The Government of Angola has sustained modest efforts to ensure that victims of trafficking received access to assistance. The government continues to rely heavily upon religious, civil society, and international organizations to protect and assist victims of trafficking; authorities identified and referred 33 victims of labor trafficking to care providers in the last three months of 2009. NGOs credit this recent increase in the number of identified victims with more public awareness and better reporting, rather than an increase in the occurrence of trafficking in Angola. In partnership with UNICEF, the government's National Children's Council (INAC) continued to operate 18 Child Protection Networks (CPNs), which serve as crisis "SOS Centers" for victims of trafficking and other crimes who are between the ages of 9 and 16. There were no apparent victim services available for child victims under the age of nine. The CPNs offered rescue services, health, legal and social assistance, and family reunification. Government personnel referred an unspecified number of suspected victims over the age of 16 to shelters and services provided by the Organization of Angolan Women (OMA), an NGO that receives government support. Law enforcement, immigration, and social services personnel do not have a formal system of proactively identifying victims of trafficking among high-risk persons with whom they come in contact. The government does not offer victims long-term assistance, nor does it offer temporary or permanent residency to foreign victims of trafficking. Draft anti-trafficking legislation currently includes provisions to provide foreign trafficking victims with the same kind of social assistance, residence, and legal protection provided to asylum seekers. Under Angolan law, victims of sex trafficking may bring criminal charges against their traffickers, but may not seek compensation. The law does, however, provide for compensation to victims of forced or bonded labor. Current laws do not provide legal alternatives to the removal of foreign victims to countries where they may face hardship or retribution, or relief from prosecution for crimes committed as a direct result of being trafficked.[1]


The Angolan government has made modest efforts to prevent trafficking. High-ranking Ministry of Interior (MOI) and other officials have made public statements condemning trafficking and raised awareness of the issue. In October 2009, the government conducted and partially funded, in concert with IOM, a national conference on the prevention of human trafficking in preparation for the 2010 Africa Cup of Nations football tournament (CAN 2010), which Angola hosted in January 2010. The MOI, in partnership with IOM, ran a soccer-themed public awareness campaign entitled "Drop the Red Flag on Human Trafficking", featuring flyers and billboards in Portuguese, English, and French. The MOI hired a private sector consultant to help develop its counter-trafficking strategy for CAN 2010, and sought technical assistance from Interpol and the Governments of Germany, Portugal, Brazil, and South Africa. The MOI also coordinated with IOM to provide counter-trafficking training to officials from INAC and the Ministries of Ministry of Social Assistance and Reintegration, Justice, and Foreign Affairs. In partnership with IOM and the Embassy of Norway in Luanda, the MOI funded and distributed trafficking awareness pamphlets targeted to vulnerable populations. The Association of Women's Police Officers trained other police officers to recognize child traffickers and exploiters in preparation for the CAN 2010 games. As part of its anti-trafficking campaign during the CAN 2010, the government made some efforts to reduce the demand for commercial sex acts, particularly child prostitution. Angola is not a party to the 2000 UN Protocol to Prevent, Suppress and Punish Trafficking in Persons, especially Women and Children.[1]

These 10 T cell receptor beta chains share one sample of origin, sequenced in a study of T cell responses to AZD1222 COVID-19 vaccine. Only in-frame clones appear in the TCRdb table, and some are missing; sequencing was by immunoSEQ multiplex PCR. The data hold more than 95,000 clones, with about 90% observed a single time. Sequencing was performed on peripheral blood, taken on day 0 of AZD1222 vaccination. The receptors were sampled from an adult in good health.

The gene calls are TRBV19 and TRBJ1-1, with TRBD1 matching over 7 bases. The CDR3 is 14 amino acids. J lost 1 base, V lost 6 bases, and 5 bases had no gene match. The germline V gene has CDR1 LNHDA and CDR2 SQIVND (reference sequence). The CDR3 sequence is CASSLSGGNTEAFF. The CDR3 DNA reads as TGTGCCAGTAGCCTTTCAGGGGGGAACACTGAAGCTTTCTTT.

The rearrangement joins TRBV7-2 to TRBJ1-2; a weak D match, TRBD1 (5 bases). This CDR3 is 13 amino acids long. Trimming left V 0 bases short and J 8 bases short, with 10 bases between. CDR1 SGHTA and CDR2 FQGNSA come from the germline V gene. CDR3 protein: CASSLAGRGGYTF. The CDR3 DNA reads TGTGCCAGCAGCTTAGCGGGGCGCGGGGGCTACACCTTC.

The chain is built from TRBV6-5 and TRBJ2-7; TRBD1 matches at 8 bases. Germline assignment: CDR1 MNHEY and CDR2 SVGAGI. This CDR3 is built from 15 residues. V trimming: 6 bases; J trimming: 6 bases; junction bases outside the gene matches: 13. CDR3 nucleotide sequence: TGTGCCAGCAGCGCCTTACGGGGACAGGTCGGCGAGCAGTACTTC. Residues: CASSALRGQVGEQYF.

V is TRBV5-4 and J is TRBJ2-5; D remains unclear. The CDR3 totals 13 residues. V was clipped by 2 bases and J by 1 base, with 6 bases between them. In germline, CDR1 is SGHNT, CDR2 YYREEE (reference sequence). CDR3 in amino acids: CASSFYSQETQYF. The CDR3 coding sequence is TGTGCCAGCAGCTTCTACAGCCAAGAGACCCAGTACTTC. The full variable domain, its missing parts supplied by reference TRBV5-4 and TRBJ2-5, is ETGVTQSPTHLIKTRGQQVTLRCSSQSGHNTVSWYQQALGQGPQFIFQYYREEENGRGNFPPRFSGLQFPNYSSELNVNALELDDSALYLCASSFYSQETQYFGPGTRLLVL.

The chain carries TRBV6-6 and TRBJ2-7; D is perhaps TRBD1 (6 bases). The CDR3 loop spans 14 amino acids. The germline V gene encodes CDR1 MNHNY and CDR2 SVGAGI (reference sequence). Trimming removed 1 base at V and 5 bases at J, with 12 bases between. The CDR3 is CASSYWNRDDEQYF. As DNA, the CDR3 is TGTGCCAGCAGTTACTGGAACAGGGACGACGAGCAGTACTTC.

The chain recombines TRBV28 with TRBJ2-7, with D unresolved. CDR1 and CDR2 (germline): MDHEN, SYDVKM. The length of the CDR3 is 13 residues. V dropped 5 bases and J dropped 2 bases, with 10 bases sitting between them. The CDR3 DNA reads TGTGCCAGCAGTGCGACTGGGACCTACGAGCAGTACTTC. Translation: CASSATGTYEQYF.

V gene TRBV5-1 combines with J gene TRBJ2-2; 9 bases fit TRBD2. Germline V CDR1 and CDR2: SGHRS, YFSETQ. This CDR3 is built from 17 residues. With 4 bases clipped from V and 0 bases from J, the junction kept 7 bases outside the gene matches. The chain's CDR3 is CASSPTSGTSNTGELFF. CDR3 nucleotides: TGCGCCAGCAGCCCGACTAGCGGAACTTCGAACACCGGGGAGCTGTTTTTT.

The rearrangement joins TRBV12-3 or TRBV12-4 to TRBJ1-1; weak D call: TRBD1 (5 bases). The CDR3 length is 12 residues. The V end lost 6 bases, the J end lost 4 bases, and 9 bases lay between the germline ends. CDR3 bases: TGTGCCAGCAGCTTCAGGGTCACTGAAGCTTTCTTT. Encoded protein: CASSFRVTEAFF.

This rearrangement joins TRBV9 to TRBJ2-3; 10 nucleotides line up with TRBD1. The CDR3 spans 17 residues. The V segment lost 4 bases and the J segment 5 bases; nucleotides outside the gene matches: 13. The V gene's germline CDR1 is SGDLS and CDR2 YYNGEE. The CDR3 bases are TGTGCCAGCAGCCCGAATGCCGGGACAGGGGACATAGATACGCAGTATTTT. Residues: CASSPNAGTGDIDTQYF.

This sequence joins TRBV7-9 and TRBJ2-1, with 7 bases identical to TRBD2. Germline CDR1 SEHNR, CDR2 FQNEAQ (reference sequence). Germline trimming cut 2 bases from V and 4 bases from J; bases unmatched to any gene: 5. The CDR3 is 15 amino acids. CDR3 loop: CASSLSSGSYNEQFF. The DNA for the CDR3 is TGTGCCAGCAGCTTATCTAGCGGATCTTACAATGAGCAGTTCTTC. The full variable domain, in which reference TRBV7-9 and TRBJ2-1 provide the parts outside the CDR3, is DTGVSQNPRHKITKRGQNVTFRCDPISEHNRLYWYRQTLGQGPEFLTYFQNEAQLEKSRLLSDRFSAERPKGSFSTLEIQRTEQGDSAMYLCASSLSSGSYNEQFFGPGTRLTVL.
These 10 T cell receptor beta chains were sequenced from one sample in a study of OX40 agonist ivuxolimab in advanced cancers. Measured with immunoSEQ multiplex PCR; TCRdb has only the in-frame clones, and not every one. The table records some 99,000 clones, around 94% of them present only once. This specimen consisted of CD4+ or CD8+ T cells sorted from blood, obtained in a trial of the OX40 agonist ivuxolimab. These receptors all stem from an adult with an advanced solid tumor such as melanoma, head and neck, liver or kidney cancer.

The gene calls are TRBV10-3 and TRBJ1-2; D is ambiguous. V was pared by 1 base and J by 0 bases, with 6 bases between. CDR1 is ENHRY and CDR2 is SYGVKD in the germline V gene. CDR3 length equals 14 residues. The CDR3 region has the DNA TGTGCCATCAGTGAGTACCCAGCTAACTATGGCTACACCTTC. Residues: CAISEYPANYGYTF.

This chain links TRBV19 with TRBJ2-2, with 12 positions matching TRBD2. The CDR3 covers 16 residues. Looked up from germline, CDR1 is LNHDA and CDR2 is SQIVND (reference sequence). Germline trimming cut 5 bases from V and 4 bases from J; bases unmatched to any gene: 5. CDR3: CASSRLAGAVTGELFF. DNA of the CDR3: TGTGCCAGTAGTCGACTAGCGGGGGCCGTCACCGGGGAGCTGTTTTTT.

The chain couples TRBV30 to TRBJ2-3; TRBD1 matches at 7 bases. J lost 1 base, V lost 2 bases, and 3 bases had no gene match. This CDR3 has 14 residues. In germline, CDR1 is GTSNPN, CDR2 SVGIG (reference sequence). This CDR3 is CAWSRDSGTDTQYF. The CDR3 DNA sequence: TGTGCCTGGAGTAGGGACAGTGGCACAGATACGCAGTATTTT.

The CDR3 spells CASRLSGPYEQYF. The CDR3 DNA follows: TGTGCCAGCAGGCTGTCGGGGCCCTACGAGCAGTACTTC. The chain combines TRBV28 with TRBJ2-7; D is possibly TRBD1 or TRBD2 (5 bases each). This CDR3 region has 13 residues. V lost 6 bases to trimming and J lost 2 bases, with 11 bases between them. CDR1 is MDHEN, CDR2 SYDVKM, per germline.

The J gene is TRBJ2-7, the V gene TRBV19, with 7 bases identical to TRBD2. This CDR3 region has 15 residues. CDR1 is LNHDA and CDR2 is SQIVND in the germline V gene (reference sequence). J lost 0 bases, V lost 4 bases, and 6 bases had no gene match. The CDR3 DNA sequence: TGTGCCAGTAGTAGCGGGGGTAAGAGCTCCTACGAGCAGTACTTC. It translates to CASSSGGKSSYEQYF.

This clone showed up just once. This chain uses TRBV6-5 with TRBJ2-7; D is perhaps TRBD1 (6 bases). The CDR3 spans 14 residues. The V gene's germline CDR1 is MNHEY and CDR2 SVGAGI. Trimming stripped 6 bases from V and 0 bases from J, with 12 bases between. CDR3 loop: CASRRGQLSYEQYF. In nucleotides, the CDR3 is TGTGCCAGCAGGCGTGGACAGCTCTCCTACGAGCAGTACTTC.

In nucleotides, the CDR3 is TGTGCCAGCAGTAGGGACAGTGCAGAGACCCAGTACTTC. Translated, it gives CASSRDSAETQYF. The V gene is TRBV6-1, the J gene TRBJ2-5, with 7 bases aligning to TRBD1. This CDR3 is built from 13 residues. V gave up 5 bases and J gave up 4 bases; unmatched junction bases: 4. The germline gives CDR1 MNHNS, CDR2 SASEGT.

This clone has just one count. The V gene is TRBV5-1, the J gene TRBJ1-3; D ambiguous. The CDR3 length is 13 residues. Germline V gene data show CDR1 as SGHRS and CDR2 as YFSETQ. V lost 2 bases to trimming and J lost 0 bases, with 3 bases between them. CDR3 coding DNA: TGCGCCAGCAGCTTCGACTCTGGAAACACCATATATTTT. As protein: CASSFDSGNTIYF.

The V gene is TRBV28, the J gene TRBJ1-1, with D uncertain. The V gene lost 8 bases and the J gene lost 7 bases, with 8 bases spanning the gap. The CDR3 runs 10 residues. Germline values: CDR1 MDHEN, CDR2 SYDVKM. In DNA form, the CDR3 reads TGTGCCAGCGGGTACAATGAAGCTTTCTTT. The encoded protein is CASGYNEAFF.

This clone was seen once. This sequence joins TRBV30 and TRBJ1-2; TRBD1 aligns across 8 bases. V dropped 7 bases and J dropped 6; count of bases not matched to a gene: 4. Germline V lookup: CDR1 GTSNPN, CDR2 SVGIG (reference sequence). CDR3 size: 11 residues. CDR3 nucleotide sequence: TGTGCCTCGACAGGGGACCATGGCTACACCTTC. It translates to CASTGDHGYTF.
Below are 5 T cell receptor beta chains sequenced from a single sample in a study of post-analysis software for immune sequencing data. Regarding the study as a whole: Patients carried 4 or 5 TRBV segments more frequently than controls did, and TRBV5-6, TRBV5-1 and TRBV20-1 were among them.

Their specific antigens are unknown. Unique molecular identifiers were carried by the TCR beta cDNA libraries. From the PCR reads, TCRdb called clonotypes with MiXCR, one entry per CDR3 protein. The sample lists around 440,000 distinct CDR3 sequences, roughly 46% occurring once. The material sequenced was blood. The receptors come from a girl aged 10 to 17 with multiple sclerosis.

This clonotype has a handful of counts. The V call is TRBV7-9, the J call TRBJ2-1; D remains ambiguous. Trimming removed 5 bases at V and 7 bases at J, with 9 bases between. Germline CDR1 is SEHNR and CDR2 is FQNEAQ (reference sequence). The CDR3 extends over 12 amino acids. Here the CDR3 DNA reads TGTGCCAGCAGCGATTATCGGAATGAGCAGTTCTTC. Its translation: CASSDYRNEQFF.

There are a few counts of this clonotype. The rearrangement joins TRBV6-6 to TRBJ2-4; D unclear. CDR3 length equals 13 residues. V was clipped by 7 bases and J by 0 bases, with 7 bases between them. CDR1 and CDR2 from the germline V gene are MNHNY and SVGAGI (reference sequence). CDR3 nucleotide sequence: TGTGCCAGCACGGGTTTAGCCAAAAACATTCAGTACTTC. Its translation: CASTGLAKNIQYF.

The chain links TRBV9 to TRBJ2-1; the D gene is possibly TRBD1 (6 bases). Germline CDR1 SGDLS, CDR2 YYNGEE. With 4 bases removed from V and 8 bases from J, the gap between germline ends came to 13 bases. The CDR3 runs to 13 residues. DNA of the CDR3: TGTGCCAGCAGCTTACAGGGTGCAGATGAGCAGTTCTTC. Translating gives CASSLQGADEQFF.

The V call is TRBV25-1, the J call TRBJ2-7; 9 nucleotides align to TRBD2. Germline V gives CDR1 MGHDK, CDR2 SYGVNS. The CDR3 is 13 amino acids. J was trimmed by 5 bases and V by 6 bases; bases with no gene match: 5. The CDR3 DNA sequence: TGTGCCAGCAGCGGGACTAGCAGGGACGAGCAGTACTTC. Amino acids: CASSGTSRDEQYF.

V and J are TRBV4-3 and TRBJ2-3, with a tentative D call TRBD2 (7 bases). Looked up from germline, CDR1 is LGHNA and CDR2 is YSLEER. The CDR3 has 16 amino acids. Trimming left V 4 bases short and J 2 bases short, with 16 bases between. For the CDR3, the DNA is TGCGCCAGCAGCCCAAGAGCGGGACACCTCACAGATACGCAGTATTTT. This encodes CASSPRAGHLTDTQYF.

1. ^ a b c d e "Angola". Trafficking in Persons Report 2010. U.S. Department of State (June 14, 2010). This article incorporates text from this source, which is in the public domain.
  2. ^ "Trafficking in Persons Report 2017: Tier Placements". Archived from the original on 2017-06-28. Retrieved 2017-12-01.

Further reading